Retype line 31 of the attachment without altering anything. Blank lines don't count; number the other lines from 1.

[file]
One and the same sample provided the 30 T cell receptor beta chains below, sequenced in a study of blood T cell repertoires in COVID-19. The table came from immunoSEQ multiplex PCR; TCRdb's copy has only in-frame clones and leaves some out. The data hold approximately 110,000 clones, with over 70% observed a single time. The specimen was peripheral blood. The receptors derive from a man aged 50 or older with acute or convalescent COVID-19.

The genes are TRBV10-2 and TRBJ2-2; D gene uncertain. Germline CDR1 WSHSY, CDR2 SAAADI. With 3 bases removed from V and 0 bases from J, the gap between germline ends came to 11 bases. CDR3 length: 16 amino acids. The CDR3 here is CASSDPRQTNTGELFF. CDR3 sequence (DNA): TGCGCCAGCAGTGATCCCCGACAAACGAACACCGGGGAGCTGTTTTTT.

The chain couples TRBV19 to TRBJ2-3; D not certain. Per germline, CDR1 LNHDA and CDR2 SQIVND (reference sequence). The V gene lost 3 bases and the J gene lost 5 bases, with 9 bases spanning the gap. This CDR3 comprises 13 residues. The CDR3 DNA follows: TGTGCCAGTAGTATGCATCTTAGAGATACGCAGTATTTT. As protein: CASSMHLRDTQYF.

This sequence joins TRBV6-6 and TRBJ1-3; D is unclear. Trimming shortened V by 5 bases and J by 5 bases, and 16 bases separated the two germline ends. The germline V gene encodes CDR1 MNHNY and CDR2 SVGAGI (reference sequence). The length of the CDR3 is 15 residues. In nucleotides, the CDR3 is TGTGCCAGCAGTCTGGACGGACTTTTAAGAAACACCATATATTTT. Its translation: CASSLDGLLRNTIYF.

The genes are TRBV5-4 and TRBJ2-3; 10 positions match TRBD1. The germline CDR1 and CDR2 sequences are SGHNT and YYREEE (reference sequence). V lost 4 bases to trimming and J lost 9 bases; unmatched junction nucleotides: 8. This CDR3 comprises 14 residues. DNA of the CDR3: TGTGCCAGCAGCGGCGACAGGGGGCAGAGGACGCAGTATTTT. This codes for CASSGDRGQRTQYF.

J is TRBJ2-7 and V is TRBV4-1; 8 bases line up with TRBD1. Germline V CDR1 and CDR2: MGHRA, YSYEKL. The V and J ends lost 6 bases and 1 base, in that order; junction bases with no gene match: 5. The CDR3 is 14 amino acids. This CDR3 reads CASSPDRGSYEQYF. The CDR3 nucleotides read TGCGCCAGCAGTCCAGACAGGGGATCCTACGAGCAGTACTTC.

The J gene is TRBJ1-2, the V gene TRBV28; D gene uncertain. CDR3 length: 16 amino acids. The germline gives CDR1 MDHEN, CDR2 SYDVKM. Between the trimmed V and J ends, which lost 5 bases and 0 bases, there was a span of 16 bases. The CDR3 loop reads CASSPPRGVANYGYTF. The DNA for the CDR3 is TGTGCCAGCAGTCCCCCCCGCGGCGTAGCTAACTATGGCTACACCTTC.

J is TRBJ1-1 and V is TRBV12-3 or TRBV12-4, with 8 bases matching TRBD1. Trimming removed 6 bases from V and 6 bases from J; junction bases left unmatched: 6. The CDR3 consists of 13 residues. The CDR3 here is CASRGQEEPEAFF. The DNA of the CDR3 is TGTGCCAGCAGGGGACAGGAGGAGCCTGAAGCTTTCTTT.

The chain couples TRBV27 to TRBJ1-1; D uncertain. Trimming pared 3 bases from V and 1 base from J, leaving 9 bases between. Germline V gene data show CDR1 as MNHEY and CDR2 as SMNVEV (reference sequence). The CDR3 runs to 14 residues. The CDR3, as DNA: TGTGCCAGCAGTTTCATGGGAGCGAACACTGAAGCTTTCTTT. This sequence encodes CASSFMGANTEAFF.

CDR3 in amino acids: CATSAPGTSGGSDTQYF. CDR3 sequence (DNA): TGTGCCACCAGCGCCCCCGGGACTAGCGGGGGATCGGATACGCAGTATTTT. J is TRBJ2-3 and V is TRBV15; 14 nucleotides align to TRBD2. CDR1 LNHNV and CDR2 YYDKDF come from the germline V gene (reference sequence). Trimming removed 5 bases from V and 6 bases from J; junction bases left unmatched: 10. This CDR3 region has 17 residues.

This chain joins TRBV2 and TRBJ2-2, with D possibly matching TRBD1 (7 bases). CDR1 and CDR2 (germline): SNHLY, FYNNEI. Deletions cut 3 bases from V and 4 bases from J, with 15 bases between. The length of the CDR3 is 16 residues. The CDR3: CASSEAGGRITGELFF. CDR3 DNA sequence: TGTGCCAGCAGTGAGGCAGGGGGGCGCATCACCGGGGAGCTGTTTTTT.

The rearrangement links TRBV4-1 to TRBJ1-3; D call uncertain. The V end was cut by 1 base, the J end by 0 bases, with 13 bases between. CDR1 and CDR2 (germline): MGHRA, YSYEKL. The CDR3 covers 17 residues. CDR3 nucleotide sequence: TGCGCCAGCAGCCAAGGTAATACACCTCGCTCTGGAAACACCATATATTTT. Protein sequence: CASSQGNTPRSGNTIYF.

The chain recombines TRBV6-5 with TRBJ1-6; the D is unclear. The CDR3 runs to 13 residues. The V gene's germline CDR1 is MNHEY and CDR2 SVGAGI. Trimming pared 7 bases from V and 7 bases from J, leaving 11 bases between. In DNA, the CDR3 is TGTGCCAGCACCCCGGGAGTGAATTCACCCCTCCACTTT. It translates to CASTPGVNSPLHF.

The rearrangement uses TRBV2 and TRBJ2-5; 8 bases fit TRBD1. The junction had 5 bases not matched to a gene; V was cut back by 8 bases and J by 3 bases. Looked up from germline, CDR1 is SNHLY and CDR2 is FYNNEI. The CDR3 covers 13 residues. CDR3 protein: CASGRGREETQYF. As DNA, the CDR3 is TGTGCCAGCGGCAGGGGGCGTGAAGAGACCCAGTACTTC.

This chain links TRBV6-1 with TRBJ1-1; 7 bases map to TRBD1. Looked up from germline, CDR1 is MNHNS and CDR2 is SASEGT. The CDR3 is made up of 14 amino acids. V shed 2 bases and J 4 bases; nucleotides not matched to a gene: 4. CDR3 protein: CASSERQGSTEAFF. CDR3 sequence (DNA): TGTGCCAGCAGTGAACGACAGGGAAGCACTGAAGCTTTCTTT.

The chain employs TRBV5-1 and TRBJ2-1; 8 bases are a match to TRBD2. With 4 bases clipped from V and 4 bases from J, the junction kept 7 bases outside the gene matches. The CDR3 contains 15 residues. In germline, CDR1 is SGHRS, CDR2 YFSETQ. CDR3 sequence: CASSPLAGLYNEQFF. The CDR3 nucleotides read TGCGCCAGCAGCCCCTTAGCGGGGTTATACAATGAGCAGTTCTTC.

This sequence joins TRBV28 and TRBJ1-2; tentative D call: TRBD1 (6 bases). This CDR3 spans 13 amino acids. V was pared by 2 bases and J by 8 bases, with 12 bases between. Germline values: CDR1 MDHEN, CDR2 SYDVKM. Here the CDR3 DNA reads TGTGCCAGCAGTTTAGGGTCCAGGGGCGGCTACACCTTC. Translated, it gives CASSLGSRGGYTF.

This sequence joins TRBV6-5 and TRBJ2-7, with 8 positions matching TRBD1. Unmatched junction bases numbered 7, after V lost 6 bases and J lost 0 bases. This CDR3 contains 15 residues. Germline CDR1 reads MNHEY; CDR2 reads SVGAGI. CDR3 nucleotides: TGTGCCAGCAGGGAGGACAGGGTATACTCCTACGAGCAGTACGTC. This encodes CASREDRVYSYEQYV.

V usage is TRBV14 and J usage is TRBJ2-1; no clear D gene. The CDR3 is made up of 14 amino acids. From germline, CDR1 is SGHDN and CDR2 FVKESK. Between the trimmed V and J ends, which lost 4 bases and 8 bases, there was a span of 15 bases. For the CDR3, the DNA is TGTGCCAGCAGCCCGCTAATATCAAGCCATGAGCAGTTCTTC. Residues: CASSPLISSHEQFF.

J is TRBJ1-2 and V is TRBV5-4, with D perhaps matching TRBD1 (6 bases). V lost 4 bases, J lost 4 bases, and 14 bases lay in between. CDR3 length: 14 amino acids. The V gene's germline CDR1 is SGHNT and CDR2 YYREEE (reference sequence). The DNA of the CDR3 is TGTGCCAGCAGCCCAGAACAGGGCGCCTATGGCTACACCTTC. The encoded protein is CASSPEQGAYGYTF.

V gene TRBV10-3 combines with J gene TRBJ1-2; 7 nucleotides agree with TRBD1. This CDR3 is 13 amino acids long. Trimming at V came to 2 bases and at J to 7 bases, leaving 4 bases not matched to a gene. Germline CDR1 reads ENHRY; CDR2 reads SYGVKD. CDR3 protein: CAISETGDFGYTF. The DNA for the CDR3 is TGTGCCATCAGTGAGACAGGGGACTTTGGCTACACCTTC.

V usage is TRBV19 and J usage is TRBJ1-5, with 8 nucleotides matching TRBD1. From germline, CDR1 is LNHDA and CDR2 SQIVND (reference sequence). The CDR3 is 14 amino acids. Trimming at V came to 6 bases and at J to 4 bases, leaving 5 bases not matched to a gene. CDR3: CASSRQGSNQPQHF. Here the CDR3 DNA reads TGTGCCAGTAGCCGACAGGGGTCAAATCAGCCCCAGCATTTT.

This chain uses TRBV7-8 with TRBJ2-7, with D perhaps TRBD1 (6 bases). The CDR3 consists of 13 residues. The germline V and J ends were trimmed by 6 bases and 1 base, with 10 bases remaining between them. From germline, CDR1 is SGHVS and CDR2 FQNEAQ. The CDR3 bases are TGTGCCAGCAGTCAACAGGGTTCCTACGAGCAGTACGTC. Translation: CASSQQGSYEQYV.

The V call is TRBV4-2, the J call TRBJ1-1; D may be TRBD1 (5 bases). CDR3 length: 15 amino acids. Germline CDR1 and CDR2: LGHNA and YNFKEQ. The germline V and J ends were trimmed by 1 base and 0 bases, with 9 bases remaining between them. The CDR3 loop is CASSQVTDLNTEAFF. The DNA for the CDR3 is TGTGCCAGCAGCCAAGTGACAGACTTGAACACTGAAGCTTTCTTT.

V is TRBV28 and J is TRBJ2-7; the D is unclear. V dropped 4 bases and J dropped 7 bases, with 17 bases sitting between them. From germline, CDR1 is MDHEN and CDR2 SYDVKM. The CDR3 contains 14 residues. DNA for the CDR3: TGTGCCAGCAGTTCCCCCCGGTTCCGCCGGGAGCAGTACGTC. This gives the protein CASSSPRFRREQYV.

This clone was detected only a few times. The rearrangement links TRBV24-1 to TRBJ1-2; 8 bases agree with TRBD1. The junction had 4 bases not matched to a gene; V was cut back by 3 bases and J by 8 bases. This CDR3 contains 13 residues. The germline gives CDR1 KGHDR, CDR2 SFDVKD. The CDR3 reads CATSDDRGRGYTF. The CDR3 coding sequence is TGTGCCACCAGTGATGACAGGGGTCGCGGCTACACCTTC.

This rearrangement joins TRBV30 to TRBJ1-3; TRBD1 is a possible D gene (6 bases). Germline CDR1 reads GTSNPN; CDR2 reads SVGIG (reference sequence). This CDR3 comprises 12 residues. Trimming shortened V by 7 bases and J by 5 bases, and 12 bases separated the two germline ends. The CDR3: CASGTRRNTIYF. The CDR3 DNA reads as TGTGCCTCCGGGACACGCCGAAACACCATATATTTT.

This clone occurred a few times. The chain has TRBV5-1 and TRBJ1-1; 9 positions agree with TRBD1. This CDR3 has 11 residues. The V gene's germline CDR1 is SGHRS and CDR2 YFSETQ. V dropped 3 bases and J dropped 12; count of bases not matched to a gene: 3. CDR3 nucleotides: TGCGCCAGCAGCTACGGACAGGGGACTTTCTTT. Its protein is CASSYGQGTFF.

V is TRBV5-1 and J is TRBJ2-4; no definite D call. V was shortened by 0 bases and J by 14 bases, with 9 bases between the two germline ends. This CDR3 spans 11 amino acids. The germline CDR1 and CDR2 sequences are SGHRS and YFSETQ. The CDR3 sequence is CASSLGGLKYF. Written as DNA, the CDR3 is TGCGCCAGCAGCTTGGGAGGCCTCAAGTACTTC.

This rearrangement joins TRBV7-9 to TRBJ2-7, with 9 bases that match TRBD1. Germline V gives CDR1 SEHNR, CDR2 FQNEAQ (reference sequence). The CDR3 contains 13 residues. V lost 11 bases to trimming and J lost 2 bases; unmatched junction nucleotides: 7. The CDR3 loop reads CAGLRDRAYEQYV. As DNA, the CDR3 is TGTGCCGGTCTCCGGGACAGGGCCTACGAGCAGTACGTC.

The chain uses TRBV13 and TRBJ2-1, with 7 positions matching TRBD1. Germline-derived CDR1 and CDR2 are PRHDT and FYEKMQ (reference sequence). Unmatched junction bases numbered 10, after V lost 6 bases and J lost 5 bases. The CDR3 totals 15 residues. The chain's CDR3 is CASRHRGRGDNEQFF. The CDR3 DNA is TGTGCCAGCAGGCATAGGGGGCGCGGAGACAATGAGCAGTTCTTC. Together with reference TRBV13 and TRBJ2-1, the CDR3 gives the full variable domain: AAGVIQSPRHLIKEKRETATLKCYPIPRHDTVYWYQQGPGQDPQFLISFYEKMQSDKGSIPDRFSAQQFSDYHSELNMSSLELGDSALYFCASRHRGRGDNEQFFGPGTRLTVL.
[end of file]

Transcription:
The chain uses TRBV13 and TRBJ2-1, with 7 positions matching TRBD1. Germline-derived CDR1 and CDR2 are PRHDT and FYEKMQ (reference sequence). Unmatched junction bases numbered 10, after V lost 6 bases and J lost 5 bases. The CDR3 totals 15 residues. The chain's CDR3 is CASRHRGRGDNEQFF. The CDR3 DNA is TGTGCCAGCAGGCATAGGGGGCGCGGAGACAATGAGCAGTTCTTC. Together with reference TRBV13 and TRBJ2-1, the CDR3 gives the full variable domain: AAGVIQSPRHLIKEKRETATLKCYPIPRHDTVYWYQQGPGQDPQFLISFYEKMQSDKGSIPDRFSAQQFSDYHSELNMSSLELGDSALYFCASRHRGRGDNEQFFGPGTRLTVL.